By ALFREDO P HERNANDEZ
THE RECENT pre-dawn bullet-spraying of Vice-Mayor Ariel Non’s house - rooftop to be exact -- in Baranggay Parang hints that the dirt of politics would again make a big play as it did in the past elections.
As far as the vice-mayor’s neighbors at Purok 5 are concerned, the incident was more of “pang-aasar” with no intent to do real harm.
On the other hand, if such wicked act was planned for a bigger damage – direct and collateral -- it was “no brainer”.
And if it were Aye’s detractors, enemies or rivals who were behind this criminal act, they got no common sense.
First, the whole town knows that the vice-mayor and his family had moved to a new residence somewhere in town, thus, leaving the former Parang residence to his in-laws.
And being the vice-mayor, his new residence would be a popular spot, of which every tricycle operator would be very proud to show off to everybody, whether he or she is a favor-seeker or just a simple Facebook fan of his.
The would-be murderers could easily home in on his new town address.
So, the shooters, or the sprayers, could have gone to this new residence instead and dumped on it all sort of ammo and explosives – including drones, perhaps -- for maximum effects: casualties among his family members.
But they did not. Takot din sila, kaya ang binanatan ay ang lumang bahay sa Parang na siya ngayong tinitirhan ng kanyang mga biyanan.
Big jobs like these are planned and before one is drawn, a “recon” is a must to case the target for most of the week and plot the movement of the occupants in and out of the house.
This strategy has been discussed routinely on “komiks” thrillers, TV thrillers, pocketbook thrillers and movie thrillers. These culprits could have not missed it.
The idea is to make sure that all check boxes are ticked, leaving no stone unturned. Talagang air-tight ang plot.
So, this alone, would immediately tell the culprits if Aye and his family live there. Obviously, they don’t.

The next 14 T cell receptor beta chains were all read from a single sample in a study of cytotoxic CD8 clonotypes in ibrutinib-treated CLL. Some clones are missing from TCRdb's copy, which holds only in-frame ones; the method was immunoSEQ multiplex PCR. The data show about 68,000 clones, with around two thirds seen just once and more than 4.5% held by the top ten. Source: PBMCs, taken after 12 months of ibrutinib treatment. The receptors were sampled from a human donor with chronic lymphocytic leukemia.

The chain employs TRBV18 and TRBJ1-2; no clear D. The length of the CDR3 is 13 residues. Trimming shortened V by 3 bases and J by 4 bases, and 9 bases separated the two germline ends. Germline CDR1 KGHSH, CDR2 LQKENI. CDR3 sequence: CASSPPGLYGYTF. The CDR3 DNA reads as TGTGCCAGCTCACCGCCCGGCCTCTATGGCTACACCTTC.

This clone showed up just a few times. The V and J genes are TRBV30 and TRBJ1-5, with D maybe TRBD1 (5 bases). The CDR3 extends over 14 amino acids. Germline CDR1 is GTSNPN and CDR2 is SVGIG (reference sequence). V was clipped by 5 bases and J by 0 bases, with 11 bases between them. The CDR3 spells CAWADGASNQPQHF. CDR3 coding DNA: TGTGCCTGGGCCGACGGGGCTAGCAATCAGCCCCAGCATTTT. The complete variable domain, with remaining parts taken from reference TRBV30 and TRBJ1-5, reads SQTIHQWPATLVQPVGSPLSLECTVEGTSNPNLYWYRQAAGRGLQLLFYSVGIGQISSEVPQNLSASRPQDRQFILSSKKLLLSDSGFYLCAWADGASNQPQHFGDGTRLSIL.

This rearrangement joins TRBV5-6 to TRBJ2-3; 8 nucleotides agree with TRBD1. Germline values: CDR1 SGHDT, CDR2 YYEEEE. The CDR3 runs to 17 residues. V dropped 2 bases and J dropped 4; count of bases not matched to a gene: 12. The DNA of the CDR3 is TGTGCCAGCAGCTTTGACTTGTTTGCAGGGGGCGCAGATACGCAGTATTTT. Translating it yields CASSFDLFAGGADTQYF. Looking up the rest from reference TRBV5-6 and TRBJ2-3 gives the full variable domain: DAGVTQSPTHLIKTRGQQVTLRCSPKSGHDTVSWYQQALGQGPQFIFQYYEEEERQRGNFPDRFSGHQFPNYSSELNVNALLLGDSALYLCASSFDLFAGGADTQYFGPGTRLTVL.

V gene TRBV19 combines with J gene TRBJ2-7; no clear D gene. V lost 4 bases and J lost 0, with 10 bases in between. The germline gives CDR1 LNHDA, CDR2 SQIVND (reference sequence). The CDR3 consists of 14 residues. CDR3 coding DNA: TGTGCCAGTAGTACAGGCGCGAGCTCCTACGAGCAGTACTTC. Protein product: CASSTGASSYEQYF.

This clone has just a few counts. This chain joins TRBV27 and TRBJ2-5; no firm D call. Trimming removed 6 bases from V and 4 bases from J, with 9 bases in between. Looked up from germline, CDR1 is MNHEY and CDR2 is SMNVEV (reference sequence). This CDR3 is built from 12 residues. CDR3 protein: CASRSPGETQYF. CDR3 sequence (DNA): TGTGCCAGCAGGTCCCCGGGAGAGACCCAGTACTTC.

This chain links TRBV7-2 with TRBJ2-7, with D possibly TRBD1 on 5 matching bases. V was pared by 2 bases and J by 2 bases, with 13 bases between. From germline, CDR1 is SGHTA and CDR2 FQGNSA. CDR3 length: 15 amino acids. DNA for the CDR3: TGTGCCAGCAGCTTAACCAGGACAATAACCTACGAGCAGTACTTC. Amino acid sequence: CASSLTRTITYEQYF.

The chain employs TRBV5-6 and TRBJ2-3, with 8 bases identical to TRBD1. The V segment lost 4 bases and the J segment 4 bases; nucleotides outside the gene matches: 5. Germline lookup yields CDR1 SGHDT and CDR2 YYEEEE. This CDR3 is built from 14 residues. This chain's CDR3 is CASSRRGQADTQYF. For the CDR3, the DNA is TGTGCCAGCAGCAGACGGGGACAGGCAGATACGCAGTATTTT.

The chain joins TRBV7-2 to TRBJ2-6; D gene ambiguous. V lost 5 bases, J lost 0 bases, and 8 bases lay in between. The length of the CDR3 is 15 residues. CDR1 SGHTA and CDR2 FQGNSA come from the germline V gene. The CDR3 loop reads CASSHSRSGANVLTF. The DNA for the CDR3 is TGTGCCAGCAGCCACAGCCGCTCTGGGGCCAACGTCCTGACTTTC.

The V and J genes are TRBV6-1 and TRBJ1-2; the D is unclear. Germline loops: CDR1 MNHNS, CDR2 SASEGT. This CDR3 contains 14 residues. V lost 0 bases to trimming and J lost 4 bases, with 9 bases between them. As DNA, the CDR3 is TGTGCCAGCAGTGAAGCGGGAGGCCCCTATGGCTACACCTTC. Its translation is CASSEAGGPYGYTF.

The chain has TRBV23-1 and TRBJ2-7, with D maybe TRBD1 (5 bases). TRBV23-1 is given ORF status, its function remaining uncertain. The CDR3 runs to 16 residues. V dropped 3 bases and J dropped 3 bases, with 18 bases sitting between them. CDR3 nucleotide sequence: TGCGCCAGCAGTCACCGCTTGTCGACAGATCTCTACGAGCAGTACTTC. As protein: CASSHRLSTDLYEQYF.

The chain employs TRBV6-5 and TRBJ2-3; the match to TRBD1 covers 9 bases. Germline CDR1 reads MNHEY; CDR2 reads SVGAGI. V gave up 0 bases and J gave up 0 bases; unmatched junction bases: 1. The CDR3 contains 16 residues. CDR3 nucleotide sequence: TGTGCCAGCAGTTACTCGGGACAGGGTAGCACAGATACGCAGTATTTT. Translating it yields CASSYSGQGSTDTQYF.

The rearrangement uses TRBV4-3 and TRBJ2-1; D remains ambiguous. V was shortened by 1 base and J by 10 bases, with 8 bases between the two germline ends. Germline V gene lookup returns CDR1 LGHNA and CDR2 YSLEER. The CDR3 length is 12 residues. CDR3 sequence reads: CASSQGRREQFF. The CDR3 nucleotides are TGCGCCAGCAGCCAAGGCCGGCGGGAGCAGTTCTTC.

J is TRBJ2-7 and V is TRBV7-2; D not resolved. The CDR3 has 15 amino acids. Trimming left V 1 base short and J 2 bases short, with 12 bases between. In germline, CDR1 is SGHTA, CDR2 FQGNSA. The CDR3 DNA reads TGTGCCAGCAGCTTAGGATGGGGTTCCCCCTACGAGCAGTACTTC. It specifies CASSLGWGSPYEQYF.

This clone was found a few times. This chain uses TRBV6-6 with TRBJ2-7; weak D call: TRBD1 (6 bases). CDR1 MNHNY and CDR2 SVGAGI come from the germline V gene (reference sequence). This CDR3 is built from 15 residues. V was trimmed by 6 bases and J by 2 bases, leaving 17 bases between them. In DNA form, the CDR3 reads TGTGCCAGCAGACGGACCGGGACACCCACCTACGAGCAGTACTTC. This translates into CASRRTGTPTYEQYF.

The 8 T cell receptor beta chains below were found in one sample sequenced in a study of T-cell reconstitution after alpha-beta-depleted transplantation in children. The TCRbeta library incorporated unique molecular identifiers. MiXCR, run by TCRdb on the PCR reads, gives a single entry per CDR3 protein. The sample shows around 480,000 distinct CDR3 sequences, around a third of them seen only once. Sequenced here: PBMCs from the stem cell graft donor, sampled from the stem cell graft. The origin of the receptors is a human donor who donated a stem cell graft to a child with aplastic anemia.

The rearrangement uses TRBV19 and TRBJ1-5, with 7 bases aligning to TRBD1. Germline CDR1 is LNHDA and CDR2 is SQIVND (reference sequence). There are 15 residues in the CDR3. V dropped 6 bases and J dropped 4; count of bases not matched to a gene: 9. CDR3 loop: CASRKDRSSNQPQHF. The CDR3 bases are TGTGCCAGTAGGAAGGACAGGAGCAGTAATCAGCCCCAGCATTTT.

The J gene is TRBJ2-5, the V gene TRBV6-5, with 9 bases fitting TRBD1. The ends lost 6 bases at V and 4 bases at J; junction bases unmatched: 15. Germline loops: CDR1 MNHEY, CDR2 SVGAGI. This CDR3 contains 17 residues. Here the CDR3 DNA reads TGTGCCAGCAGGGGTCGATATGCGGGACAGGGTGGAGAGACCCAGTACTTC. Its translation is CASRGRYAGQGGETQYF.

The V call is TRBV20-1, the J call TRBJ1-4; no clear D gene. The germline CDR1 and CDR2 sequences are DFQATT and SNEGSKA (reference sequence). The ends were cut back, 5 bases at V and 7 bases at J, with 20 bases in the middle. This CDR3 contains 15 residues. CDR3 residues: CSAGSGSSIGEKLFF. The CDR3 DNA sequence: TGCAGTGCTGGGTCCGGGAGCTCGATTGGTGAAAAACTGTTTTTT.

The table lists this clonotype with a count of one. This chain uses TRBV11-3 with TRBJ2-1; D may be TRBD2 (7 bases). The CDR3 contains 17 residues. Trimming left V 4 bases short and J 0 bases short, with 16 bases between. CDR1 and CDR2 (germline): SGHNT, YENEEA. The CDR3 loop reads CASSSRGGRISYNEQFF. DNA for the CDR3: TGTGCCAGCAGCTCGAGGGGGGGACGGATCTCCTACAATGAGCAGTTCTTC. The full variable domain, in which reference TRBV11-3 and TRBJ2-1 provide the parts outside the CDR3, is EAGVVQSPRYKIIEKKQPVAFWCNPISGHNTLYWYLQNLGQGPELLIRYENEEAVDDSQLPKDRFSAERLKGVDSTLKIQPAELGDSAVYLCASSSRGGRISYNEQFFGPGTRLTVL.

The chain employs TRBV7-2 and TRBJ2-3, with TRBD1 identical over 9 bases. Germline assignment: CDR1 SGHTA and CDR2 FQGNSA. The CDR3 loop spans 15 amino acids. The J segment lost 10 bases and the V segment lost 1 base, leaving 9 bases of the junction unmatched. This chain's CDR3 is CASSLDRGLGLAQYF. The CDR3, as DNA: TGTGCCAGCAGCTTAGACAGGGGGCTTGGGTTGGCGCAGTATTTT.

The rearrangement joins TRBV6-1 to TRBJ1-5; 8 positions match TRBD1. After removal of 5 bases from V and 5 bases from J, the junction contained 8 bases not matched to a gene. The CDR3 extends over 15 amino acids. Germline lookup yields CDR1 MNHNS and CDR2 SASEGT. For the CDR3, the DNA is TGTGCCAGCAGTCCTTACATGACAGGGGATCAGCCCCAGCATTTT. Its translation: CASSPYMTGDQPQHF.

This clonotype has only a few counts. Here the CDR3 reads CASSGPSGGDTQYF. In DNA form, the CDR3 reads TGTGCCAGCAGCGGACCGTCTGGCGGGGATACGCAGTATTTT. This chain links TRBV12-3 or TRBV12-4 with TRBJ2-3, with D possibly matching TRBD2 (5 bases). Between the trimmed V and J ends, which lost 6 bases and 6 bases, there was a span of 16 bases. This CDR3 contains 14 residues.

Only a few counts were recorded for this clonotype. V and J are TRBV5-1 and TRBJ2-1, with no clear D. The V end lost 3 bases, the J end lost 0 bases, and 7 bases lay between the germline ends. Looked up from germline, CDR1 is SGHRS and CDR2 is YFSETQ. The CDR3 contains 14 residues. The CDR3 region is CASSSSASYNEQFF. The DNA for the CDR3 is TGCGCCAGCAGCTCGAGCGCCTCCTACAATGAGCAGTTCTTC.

It looked like the perpetrators were just to trying to make a statement or just kidding themselves.
Or it could be that these garden-variety gunmen were sent by disgruntled gold-mining financiers who got an axe to grind, and wanted to piggyback on political violence to escape detection.
And not by Aye’s political rivals, who could do better than that, intimidation-wise.
We can only hope that our police are good enough to pinpoint the perpetrators before a similar incident erupts.
The unfolding feverish political scenario in Mambulao is something that the people should be wary about.
And this requires the local police to be on the alert 24/7.
Vigilance is the name of the game these days.
FACEBOOKING Mambulaoans are again dissecting the tired issue of why fish sold at the public market is “outrageously priced”.
And while they were into this, the issue of pollution plaguing Mambulao Bay, hopeless as it is, and the persistent recurrence of community rubbish along the poblacion’s seashore, particularly the beach in Parang, surfaced once more.
And it seemed that every one of them was disgusted over what is happening to the cherished bay.
Skimming over the postings, I was gladdened to know that some of them – the old timers in Parang who have gone overseas or elsewhere – still remember the glory of Parang beach during their younger days; the abundance of catch from the bay which made going to the town market more fun during their younger days has pepped them up.
All the best memories about the bay and the beach during their heyday summed it up: Mambulao Bay thrived in fish and fish catch was bountiful.
During those days, it was more fun to be at the fish market and more fun to frolic on Parang beach than it is today.
The beach in Parang was comparable to those in other parts of CamNorte –crystal-like water and pristine beach sand.
The dwindling catch from our municipal fishing zone is a crucial issue which both the small fishermen from the municipality and local government are fiercely wrestling with the poachers – those commercial fishing operators.
Based on MWBuzz’s info gathered last summer, the poachers continue to win against the LGU-JP “Bantay-dagat” team, and it looks like it is being betrayed by a “mole”, who tips off the culprits through a short cellphone text alert whenever a raid is on the way.
With such tip off, the CFBs would simply cruise just outside the municipal fishing ground and sit pretty. They’re now beyond the Bantay-dagat’s lawful arrest while the raiding team scratches their heads as the turn around for home.